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Front Hum Neurosci. 2016 Mar 14;10:90. doi: 10.3389/fnhum.2016.00090. eCollection 2016.

Comparison of Brain Activity Correlating with Self-Report versus Narrative Attachment Measures during Conscious Appraisal of an Attachment Figure.

Author information

1
Department of Psychiatry, Mount Sinai Beth Israel New York, NY, USA.
2
Department of Psychiatry, Yale School of Medicine New Haven, CT, USA.
3
Department of Psychology, Derner Institute, Adelphi University Garden City, NY, USA.

Abstract

OBJECTIVES:

The Adult Attachment Interview (AAI) has been the gold standard of attachment assessment, but requires special training. The Relationship Scales Questionnaire (RSQ) is a widely used self-report measure. We investigate how each correlates with brain activity during appraisal of subjects' mothers.

METHODS:

Twenty-eight women were scored on the AAI, RSQ, and mood measures. During functional magnetic resonance imaging, subjects viewed their mothers in neutral-, valence-, and salience-rating conditions. We identified regions where contrasts in brain activity between appraisal and neutral viewing conditions correlated with each measure of attachment after covarying for mood. AAI and RSQ measures were then compared in terms of the extent to which regions of correlating brain activity overlapped with "default mode network" (DMN) vs. executive frontal network (EFN) masks and cortical vs. subcortical masks. Additionally, interactions with mood were examined.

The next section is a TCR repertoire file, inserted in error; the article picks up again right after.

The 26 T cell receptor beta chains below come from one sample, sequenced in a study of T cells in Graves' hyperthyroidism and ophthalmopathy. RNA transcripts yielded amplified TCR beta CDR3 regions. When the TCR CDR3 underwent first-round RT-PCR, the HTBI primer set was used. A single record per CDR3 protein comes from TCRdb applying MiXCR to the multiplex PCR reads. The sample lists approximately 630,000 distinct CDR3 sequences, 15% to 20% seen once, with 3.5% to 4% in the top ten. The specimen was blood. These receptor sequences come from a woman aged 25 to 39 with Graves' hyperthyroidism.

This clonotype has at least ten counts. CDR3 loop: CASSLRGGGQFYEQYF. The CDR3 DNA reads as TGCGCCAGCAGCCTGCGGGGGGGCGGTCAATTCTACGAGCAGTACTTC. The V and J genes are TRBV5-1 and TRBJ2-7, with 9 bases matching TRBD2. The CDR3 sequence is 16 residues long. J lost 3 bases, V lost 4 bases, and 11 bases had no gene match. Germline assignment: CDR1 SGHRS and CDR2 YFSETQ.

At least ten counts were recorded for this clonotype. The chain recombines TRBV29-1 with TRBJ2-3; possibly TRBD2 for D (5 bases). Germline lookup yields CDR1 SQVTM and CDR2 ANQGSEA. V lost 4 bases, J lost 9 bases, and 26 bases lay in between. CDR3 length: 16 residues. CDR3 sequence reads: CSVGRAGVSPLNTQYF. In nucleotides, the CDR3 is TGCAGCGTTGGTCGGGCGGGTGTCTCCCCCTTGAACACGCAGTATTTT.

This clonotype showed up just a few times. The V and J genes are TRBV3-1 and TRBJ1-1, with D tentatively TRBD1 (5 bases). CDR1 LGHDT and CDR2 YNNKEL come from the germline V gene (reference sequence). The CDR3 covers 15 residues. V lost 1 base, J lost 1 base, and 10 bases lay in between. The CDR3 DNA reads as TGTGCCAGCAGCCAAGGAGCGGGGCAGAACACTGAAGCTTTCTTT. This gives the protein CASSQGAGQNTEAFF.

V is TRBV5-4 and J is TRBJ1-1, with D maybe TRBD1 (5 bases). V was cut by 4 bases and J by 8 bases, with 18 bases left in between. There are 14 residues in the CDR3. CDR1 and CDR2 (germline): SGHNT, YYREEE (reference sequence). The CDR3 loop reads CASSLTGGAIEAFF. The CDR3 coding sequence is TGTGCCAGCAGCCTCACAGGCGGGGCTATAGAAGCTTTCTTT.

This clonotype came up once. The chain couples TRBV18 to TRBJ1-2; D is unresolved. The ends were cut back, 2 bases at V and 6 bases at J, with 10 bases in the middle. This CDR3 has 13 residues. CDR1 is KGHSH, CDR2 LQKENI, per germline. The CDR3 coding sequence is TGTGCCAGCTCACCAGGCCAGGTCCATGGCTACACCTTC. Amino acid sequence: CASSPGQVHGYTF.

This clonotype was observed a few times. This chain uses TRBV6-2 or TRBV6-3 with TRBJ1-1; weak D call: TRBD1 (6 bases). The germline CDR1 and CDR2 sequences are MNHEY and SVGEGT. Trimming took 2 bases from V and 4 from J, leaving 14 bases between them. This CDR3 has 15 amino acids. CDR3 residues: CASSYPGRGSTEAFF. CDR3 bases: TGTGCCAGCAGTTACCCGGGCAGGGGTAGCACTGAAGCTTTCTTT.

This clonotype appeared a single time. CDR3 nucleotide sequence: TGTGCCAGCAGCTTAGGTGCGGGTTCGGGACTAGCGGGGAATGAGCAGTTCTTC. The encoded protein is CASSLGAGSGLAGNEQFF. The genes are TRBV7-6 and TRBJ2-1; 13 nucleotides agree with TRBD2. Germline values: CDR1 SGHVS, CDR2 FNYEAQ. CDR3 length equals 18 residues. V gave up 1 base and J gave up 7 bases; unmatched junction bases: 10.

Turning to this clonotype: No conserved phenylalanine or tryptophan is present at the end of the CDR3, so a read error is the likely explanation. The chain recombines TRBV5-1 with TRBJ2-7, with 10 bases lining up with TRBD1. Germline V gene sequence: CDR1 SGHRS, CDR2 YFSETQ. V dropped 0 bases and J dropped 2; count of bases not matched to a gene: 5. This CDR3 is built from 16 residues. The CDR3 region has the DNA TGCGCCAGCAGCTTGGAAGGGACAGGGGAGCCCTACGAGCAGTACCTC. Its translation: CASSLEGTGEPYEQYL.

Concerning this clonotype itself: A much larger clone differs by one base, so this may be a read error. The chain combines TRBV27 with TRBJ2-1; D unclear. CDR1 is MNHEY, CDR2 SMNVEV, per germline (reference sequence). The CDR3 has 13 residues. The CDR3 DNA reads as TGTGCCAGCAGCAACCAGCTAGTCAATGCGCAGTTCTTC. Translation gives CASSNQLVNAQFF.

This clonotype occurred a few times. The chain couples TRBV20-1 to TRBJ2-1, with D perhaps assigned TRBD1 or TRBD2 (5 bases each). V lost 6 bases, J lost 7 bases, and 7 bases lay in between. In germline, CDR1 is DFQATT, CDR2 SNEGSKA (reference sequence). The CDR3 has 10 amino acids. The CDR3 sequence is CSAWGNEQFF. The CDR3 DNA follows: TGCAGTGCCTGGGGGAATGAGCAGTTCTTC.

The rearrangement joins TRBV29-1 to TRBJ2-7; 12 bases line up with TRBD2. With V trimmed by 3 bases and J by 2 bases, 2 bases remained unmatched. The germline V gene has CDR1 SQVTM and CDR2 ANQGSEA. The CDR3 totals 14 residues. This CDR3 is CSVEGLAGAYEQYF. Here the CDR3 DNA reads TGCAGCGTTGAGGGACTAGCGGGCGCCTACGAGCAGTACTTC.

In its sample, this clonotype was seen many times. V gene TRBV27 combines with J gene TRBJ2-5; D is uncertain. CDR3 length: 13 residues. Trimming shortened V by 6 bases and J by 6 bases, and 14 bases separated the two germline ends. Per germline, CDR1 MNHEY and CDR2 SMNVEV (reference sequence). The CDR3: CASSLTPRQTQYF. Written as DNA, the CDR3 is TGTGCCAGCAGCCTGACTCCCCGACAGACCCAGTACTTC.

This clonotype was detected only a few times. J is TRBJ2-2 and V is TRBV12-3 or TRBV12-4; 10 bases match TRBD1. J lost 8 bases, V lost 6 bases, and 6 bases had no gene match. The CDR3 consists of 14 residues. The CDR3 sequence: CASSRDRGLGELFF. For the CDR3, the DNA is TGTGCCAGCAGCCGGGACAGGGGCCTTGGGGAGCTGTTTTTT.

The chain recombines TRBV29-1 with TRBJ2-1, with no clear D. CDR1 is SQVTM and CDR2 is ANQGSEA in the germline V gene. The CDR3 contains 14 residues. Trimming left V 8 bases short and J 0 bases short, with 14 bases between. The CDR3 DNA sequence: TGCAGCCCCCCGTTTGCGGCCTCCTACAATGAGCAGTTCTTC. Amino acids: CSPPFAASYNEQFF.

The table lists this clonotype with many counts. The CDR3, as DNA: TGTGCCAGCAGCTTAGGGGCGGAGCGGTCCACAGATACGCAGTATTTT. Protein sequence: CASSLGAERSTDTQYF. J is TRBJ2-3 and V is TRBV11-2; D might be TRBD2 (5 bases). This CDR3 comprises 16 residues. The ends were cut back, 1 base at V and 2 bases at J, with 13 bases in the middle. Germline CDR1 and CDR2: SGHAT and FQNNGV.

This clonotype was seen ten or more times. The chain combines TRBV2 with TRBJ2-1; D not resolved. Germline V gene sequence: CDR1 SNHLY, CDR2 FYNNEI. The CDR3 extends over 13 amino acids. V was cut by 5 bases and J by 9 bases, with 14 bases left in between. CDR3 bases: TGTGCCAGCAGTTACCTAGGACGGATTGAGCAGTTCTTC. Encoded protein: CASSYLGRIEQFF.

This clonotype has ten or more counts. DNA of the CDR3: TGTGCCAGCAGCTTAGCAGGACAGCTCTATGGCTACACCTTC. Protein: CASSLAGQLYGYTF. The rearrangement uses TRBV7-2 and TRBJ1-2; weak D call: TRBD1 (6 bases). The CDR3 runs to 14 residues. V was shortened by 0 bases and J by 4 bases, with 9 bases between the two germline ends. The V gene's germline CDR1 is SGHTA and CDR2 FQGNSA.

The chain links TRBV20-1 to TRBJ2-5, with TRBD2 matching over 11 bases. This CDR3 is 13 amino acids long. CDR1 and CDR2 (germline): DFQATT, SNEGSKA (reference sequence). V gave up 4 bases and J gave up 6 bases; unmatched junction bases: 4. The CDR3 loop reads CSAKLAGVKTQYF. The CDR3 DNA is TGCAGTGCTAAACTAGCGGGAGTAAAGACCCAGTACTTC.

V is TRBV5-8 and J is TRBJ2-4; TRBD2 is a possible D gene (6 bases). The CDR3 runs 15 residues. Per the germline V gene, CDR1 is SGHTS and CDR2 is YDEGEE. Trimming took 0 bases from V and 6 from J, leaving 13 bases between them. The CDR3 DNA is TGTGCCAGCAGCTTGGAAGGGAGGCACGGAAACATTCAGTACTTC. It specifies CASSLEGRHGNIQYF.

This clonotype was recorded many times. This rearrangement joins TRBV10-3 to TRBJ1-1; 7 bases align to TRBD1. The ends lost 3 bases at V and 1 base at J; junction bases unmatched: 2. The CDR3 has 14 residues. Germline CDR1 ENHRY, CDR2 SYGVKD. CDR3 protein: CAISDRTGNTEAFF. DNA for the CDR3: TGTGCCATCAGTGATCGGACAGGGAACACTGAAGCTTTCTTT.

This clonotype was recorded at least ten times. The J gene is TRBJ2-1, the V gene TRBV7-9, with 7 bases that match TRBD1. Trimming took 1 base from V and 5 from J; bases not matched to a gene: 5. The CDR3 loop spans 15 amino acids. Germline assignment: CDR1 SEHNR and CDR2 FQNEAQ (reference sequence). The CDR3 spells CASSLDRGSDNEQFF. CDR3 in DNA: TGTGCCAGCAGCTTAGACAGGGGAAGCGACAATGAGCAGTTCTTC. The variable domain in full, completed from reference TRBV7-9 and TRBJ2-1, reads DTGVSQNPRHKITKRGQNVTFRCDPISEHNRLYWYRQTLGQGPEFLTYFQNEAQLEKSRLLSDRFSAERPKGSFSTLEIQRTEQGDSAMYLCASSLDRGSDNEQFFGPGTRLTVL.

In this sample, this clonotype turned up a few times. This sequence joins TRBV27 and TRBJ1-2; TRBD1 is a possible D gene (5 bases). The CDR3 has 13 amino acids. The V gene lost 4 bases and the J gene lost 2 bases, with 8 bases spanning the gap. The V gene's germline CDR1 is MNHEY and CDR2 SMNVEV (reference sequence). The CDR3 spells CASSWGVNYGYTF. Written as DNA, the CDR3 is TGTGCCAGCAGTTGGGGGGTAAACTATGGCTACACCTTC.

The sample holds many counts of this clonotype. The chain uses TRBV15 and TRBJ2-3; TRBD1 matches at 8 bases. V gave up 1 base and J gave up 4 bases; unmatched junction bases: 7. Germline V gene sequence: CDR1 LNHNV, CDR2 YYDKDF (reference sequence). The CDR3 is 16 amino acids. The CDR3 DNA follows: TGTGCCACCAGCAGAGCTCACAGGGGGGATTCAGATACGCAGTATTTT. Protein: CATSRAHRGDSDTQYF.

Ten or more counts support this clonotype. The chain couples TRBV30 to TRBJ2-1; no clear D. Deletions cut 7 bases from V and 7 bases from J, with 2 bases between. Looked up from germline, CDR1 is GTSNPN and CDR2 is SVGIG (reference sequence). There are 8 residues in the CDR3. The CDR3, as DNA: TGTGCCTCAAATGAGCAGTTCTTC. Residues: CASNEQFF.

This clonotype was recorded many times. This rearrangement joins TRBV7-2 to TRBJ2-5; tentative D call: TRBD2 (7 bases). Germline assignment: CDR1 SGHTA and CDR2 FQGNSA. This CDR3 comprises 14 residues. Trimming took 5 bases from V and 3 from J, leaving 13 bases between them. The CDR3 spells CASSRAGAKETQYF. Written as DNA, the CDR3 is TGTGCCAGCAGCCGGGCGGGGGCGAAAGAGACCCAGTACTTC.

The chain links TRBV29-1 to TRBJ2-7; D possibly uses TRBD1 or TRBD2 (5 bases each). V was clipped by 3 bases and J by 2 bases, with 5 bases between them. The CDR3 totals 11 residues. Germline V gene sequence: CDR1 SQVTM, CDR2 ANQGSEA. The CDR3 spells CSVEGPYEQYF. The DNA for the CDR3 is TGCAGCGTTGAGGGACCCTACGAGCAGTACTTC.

RESULTS:

Salience and valence processing associated with increased thalamo-striatal, posterior cingulate, and visual cortex activity. Salience processing decreased PFC activity, whereas valence processing increased left insula activity. Activity correlating with AAI vs. RSQ measures demonstrated significantly more DMN and subcortical involvement. Interactions with mood were observed in the middle temporal gyrus and precuneus for both measures.

CONCLUSION:

The AAI appears to disproportionately correlate with conscious appraisal associated activity in DMN and subcortical structures, while the RSQ appears to tap EFN structures more extensively. Thus, the AAI may assess more interoceptive, 'core-self'-related processes, while the RSQ captures higher-order cognitions involved in attachment. Shared interaction effects between mood and AAI and RSQ-measures may suggest that processes tapped by each belong to a common system.

KEYWORDS:

AAI; RSQ; adult attachment; attachment; attachment measures; fMRI

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